Have you ever found yourself planning a vacation getaway to some fun new place you're excited to explore and wondered what camera would be best to capture the experience in all its audiovisual glory? Maybe you considered bringing along a DSLR but didn't feel like lugging around a heavy, attention-grabbing chunk of gear that screams, "I'm a tourist with money, look at me!" So you compromised and brought just a mobile phone with a decent built-in camera or a dedicated point and shoot camera. Both of those are completely reasonable options, but if you want to improve your low-light performance and give yourself some lens options, all while keeping a smaller, lightweight profile, consider a mirrorless interchangeable-lens camera, or MILC for short.
MILCs are the smaller and svelter cousins of those lovable workhorses of the modern video world, DSLRs. Let's first dig into what they are by dissecting the name. You might remember from previous lessons that DSLRs have a built-in mirror that allows you to see through the viewfinder the exact framed view that the camera will record once you hit the all-powerful red button of commitment. This is great for framing your shot and was essential when LCDs with live view weren't standard on the back of every digital camera. Nowadays, though, it's not essential to have a viewfinder, especially when shooting video. It turns out, if you don't need a mirror assembly or viewfinder, you can make a similar but significantly smaller and lighter camera. This is great for when you're traveling or just out and about, since heavy stuff is, well, heavy.
Before we proceed with our etymological exploration of MILCs, check out this fresh example shot on a Panasonic GH2 by Leon Visser on a trip through Vietnam:
It's a really lovely travel piece and it probably wasn't too difficult to carry around that compact camera. Additionally, Leon was able to capture some really poignant shots at night since one of the big advantages of MILCs is a large image sensor. MILCs have image sensors that are much bigger than a point and shoot camera but not quite as large as a typical DSLR. This allows them to capture more light, which is crucial when shooting in low light or night time conditions.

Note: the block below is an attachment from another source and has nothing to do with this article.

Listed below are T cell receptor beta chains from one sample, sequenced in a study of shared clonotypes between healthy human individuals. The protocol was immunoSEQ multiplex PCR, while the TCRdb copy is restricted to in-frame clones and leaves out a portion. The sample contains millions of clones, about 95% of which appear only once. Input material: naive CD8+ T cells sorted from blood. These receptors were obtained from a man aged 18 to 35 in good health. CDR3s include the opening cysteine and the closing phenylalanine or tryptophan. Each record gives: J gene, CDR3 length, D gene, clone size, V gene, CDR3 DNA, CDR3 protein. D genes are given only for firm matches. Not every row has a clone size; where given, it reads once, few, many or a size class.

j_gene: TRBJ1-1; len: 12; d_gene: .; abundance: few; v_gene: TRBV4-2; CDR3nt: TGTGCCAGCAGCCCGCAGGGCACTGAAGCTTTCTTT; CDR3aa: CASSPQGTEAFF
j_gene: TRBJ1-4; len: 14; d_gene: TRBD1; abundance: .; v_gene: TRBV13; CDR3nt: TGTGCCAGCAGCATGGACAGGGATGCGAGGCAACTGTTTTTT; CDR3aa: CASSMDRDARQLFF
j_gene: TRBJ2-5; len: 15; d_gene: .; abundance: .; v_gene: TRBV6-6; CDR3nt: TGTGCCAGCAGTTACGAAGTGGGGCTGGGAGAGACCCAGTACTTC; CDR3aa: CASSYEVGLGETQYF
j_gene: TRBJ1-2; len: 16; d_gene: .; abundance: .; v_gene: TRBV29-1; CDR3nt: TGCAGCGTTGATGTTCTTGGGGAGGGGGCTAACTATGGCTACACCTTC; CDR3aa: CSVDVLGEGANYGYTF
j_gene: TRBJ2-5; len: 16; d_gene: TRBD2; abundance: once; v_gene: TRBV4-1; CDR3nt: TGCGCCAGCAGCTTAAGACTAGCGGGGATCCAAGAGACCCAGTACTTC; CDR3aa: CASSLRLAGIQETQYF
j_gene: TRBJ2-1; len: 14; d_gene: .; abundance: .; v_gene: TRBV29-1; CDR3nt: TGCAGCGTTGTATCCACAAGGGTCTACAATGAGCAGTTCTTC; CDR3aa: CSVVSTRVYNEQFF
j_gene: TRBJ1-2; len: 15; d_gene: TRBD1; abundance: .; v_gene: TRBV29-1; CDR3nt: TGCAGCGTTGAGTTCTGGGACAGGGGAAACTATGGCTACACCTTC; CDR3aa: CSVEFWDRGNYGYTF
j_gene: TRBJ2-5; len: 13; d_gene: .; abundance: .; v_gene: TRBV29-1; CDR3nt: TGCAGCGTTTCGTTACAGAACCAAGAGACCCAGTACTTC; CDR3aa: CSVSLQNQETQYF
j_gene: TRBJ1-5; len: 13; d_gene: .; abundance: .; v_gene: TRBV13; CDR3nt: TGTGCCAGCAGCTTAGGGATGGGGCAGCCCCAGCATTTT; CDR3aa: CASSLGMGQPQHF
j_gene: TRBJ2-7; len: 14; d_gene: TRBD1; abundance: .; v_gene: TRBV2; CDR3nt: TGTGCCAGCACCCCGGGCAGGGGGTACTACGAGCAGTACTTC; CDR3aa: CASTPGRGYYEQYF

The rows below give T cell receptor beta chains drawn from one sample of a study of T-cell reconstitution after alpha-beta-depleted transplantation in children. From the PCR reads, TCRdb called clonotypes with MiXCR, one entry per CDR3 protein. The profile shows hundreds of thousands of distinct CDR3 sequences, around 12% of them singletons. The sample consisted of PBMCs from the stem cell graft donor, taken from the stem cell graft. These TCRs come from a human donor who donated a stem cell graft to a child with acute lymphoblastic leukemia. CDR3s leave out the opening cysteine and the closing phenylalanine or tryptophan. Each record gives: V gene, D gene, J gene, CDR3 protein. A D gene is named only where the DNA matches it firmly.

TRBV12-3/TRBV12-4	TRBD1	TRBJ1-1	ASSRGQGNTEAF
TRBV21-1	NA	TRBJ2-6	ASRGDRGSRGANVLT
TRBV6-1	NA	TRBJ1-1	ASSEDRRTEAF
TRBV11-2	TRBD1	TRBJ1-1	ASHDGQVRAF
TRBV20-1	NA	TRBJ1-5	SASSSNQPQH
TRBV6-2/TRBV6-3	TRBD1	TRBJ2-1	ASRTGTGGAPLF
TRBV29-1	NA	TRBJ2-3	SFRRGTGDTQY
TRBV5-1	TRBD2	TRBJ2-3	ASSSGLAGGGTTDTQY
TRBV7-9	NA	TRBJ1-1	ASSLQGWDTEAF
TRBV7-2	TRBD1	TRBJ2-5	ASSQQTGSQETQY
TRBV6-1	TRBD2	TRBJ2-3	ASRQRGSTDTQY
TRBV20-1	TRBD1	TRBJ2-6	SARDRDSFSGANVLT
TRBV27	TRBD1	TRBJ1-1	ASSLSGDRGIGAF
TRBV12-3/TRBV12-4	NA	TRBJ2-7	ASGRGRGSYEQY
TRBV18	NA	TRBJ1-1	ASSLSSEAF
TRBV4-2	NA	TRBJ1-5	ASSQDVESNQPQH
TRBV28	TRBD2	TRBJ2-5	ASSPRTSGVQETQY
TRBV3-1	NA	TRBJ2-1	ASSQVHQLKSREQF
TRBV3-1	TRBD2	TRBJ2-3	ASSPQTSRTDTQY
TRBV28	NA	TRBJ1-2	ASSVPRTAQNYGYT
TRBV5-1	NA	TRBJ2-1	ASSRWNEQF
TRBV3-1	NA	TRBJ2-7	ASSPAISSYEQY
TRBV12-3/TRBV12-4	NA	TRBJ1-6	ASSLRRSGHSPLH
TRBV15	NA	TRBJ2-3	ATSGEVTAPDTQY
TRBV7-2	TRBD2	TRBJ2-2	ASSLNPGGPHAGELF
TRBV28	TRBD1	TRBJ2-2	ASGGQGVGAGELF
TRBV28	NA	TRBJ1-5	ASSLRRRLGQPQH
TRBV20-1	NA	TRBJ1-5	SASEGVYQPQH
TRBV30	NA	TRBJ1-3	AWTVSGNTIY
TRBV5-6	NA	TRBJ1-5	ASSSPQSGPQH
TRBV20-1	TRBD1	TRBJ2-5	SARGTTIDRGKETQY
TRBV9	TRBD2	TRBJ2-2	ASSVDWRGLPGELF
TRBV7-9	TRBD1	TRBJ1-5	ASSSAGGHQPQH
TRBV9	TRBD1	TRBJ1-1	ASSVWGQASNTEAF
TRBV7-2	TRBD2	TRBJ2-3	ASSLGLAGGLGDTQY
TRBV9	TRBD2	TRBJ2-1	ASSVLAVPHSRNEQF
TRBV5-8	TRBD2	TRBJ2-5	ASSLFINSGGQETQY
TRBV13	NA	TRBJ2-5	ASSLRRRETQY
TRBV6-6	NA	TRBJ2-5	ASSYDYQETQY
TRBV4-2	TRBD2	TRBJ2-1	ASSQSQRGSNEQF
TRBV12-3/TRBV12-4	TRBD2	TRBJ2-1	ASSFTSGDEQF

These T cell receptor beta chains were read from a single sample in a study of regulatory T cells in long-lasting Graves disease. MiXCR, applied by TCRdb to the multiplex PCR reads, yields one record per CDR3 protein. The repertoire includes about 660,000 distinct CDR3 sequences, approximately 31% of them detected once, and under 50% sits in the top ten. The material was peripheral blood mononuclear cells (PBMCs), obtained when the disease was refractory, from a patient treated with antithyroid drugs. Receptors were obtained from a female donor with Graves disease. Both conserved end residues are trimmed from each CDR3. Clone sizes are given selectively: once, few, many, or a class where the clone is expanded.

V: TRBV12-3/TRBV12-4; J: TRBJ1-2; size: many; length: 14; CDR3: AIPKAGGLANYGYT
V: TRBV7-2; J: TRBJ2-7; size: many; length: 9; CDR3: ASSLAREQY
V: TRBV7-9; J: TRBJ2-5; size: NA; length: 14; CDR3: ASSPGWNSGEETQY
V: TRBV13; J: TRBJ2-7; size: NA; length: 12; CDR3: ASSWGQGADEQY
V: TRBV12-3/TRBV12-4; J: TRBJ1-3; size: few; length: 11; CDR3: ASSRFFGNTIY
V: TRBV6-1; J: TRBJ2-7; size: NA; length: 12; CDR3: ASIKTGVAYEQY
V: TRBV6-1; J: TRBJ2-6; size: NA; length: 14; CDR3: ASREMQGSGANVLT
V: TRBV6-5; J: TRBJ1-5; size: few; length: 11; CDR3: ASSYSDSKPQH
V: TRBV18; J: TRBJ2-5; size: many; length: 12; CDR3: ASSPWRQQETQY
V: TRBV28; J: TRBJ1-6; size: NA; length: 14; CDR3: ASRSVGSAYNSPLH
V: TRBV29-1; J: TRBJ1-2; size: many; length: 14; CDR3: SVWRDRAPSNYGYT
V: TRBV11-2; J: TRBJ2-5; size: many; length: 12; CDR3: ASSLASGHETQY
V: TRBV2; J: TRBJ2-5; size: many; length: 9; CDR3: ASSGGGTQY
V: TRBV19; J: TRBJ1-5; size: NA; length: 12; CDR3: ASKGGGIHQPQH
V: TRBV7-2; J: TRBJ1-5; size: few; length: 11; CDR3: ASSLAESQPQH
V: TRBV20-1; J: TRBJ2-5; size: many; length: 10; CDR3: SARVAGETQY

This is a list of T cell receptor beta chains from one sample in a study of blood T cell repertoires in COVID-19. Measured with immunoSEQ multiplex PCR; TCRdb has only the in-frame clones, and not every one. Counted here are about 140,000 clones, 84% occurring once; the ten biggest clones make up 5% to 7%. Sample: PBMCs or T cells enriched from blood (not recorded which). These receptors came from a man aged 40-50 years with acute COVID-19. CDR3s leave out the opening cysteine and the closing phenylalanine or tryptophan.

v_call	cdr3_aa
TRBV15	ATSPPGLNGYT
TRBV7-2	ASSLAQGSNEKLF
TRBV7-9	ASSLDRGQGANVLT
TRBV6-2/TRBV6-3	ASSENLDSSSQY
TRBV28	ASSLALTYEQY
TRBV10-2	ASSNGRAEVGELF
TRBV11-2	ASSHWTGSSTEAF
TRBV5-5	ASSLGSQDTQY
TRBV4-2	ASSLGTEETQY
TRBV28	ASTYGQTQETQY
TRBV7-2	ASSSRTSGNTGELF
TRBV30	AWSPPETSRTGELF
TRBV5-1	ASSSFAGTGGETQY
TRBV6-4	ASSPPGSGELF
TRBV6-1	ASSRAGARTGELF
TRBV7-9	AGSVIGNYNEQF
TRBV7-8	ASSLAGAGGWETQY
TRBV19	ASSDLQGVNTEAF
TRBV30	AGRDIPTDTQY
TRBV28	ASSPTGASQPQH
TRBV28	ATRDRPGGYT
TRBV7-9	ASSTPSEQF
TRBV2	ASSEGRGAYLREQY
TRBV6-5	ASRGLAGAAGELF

Now let's discuss the interchangeable lens portion of the name MILC. Lens variety is essential if you want to capture different moods, subjects, and environments. While some point and shoots cameras have an impressive focal length range, you're not going to see the aperture ranges that you get from having dedicated and interchangeable lenses. Leon shot his video using a Voitglander lens with a focal length of 25mm and a low aperture setting of f/0.95 (writer's confession: I didn't even know f-stops could go so low!). Since MILCs allow you to swap between different lenses, you'll have a wide array of lenses to choose from for all sorts of scenarios.
Not convinced that a MILC can hold it's own against a DSLR? Well, they're getting there. Check out this comparison video by Marlon Torres:
By now you might be thinking, what's the catch? These cameras are great! Well they are, but they do make a few concessions. First up is battery life, there are plenty of MILC options out there with different specs, but many of them have batteries that don't go the distance when it comes to all-day shooting. This is gradually getting better, but it's still a hangup with some models. The other issue to consider is compatibility. Every major camera manufacturer has their own MILC models with lenses that are sometimes compatible with other brands, but are oftentimes not. So choose wisely, there's bound to be third party adaptor rings out there, but do your research before you commit to a specific MILC. With that in mind check out these videos from our friends at B&H Photo Video for an overview of a broad spectrum of MILC options:
By now you should have a good introductory idea as to what a MILC is and what it can offer you. If you want a significantly smaller camera that offers interchangeable lens versatility and image quality close to that of a DSLR, these might be the right cameras for you. Until next time, happy capturing!